If a recent survey of students enrolled in Texas Tech University's financial planning program is any indication, much of the next generation of financial advisors want to steer clear of traditional wirehouse firms in favor smaller advisory firms. More than 70% of students getting ready to enter the workforce said they wanted to work at a boutique firm focused on either financial planning or managing client investment portfolios.

"The top reason is that boutique firms are the place where they feel they can serve the best interest of their clients," says David Welling, Schwab Institutional's vice president of advisor practice management. "That's the number one reason by a factor of three."

The survey of 160 students at Texas Tech's Division of Personal Financial Planning was conducted by the university and Schwab Institutional in May. Roughly half of those surveyed (51%) said the chance to help people in a meaningful way and putting clients' interests first is the most appealing characteristic of working for an independent advisory firm. The ability to make a good living ranked second (15%).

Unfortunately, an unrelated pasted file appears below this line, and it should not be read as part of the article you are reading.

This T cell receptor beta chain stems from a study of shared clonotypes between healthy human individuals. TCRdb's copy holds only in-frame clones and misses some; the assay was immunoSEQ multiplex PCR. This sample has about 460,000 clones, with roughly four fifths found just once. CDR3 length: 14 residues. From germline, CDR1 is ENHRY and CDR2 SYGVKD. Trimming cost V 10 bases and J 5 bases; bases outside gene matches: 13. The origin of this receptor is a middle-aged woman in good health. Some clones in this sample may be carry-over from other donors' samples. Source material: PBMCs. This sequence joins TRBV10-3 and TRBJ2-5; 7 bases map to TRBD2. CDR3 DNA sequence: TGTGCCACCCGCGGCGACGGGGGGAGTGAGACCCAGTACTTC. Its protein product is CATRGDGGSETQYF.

That's not to say that students want to make peanuts. "Independent boutiques offer a combination of compensation, culture and career that students are looking for," Welling says.

According to the survey, 58% of students said that annual salary and total compensation packages are the top reason for choosing an employer, followed by the chance to have the proper work/life balance (49%). A large majority (62%) expect to make between $35,000 and $55,000 in their first post-graduate job in the advisory profession.

As for that first gig and their anticipated duties during the first two years, 64% of respondents expect to perform back-office chores--such as managing client trade requests and doing data entry--and 63% expect to be involved in creating client financial plans. Only 15% anticipate having direct responsibility for managing a group of clients during this time, and just 10% foresee getting involved in the business management of the firm.